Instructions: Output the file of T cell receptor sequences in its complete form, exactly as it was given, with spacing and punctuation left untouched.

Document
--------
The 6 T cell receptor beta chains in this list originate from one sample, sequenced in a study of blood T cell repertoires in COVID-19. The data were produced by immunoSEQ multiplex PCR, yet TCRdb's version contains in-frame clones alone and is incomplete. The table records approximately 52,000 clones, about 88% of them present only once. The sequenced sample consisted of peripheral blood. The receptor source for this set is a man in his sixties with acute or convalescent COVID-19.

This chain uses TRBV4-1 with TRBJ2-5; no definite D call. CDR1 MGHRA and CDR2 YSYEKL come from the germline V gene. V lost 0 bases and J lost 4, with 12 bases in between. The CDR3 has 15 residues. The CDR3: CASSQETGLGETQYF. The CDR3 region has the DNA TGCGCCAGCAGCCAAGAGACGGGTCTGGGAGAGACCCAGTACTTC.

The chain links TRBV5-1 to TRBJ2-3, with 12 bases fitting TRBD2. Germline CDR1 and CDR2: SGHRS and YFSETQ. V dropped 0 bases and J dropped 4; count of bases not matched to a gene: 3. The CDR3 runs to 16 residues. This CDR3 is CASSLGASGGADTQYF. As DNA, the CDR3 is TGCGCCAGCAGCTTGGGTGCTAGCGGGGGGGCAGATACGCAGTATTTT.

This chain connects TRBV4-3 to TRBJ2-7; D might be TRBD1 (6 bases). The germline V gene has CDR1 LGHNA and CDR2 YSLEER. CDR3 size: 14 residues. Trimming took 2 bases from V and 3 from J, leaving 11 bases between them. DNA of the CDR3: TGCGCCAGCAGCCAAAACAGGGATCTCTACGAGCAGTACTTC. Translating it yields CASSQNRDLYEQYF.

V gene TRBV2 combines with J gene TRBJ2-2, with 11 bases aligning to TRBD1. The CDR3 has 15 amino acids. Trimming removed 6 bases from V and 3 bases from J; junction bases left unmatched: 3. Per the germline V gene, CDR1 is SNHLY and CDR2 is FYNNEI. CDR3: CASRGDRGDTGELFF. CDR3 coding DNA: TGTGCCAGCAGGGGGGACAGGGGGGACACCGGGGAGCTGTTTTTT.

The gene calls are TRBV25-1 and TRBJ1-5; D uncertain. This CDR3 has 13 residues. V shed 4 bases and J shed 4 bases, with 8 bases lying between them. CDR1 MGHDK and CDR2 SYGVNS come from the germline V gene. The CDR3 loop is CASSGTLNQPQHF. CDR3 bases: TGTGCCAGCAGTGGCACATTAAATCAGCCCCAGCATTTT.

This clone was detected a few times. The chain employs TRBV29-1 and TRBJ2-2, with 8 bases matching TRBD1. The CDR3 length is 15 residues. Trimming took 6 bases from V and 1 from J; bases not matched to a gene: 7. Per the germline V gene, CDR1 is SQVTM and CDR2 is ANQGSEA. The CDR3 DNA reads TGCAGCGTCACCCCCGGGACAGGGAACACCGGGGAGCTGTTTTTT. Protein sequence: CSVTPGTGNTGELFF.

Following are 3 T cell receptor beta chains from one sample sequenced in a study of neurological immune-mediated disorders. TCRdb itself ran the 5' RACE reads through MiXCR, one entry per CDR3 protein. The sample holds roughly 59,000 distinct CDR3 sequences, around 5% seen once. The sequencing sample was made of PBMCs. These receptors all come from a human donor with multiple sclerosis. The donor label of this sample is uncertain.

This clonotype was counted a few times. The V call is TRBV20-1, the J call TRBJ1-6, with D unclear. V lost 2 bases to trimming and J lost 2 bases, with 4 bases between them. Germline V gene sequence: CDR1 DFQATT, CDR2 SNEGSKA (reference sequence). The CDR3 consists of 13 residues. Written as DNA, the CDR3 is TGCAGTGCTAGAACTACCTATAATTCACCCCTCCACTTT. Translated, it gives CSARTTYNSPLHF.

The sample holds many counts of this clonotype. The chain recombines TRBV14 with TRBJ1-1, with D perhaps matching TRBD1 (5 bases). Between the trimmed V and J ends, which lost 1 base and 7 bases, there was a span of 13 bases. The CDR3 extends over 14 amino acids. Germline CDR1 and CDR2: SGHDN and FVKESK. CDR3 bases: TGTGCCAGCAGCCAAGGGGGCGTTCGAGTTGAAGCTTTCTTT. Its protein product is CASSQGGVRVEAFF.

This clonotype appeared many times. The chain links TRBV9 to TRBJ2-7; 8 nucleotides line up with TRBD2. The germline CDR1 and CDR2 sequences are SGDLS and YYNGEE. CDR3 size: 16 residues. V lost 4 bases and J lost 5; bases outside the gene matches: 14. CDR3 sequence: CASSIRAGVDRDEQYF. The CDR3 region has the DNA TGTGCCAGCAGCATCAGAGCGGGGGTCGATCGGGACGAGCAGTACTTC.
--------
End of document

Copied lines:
The 6 T cell receptor beta chains in this list originate from one sample, sequenced in a study of blood T cell repertoires in COVID-19. The data were produced by immunoSEQ multiplex PCR, yet TCRdb's version contains in-frame clones alone and is incomplete. The table records approximately 52,000 clones, about 88% of them present only once. The sequenced sample consisted of peripheral blood. The receptor source for this set is a man in his sixties with acute or convalescent COVID-19.

This chain uses TRBV4-1 with TRBJ2-5; no definite D call. CDR1 MGHRA and CDR2 YSYEKL come from the germline V gene. V lost 0 bases and J lost 4, with 12 bases in between. The CDR3 has 15 residues. The CDR3: CASSQETGLGETQYF. The CDR3 region has the DNA TGCGCCAGCAGCCAAGAGACGGGTCTGGGAGAGACCCAGTACTTC.

The chain links TRBV5-1 to TRBJ2-3, with 12 bases fitting TRBD2. Germline CDR1 and CDR2: SGHRS and YFSETQ. V dropped 0 bases and J dropped 4; count of bases not matched to a gene: 3. The CDR3 runs to 16 residues. This CDR3 is CASSLGASGGADTQYF. As DNA, the CDR3 is TGCGCCAGCAGCTTGGGTGCTAGCGGGGGGGCAGATACGCAGTATTTT.

This chain connects TRBV4-3 to TRBJ2-7; D might be TRBD1 (6 bases). The germline V gene has CDR1 LGHNA and CDR2 YSLEER. CDR3 size: 14 residues. Trimming took 2 bases from V and 3 from J, leaving 11 bases between them. DNA of the CDR3: TGCGCCAGCAGCCAAAACAGGGATCTCTACGAGCAGTACTTC. Translating it yields CASSQNRDLYEQYF.

V gene TRBV2 combines with J gene TRBJ2-2, with 11 bases aligning to TRBD1. The CDR3 has 15 amino acids. Trimming removed 6 bases from V and 3 bases from J; junction bases left unmatched: 3. Per the germline V gene, CDR1 is SNHLY and CDR2 is FYNNEI. CDR3: CASRGDRGDTGELFF. CDR3 coding DNA: TGTGCCAGCAGGGGGGACAGGGGGGACACCGGGGAGCTGTTTTTT.

The gene calls are TRBV25-1 and TRBJ1-5; D uncertain. This CDR3 has 13 residues. V shed 4 bases and J shed 4 bases, with 8 bases lying between them. CDR1 MGHDK and CDR2 SYGVNS come from the germline V gene. The CDR3 loop is CASSGTLNQPQHF. CDR3 bases: TGTGCCAGCAGTGGCACATTAAATCAGCCCCAGCATTTT.

This clone was detected a few times. The chain employs TRBV29-1 and TRBJ2-2, with 8 bases matching TRBD1. The CDR3 length is 15 residues. Trimming took 6 bases from V and 1 from J; bases not matched to a gene: 7. Per the germline V gene, CDR1 is SQVTM and CDR2 is ANQGSEA. The CDR3 DNA reads TGCAGCGTCACCCCCGGGACAGGGAACACCGGGGAGCTGTTTTTT. Protein sequence: CSVTPGTGNTGELFF.

Following are 3 T cell receptor beta chains from one sample sequenced in a study of neurological immune-mediated disorders. TCRdb itself ran the 5' RACE reads through MiXCR, one entry per CDR3 protein. The sample holds roughly 59,000 distinct CDR3 sequences, around 5% seen once. The sequencing sample was made of PBMCs. These receptors all come from a human donor with multiple sclerosis. The donor label of this sample is uncertain.

This clonotype was counted a few times. The V call is TRBV20-1, the J call TRBJ1-6, with D unclear. V lost 2 bases to trimming and J lost 2 bases, with 4 bases between them. Germline V gene sequence: CDR1 DFQATT, CDR2 SNEGSKA (reference sequence). The CDR3 consists of 13 residues. Written as DNA, the CDR3 is TGCAGTGCTAGAACTACCTATAATTCACCCCTCCACTTT. Translated, it gives CSARTTYNSPLHF.

The sample holds many counts of this clonotype. The chain recombines TRBV14 with TRBJ1-1, with D perhaps matching TRBD1 (5 bases). Between the trimmed V and J ends, which lost 1 base and 7 bases, there was a span of 13 bases. The CDR3 extends over 14 amino acids. Germline CDR1 and CDR2: SGHDN and FVKESK. CDR3 bases: TGTGCCAGCAGCCAAGGGGGCGTTCGAGTTGAAGCTTTCTTT. Its protein product is CASSQGGVRVEAFF.

This clonotype appeared many times. The chain links TRBV9 to TRBJ2-7; 8 nucleotides line up with TRBD2. The germline CDR1 and CDR2 sequences are SGDLS and YYNGEE. CDR3 size: 16 residues. V lost 4 bases and J lost 5; bases outside the gene matches: 14. CDR3 sequence: CASSIRAGVDRDEQYF. The CDR3 region has the DNA TGTGCCAGCAGCATCAGAGCGGGGGTCGATCGGGACGAGCAGTACTTC.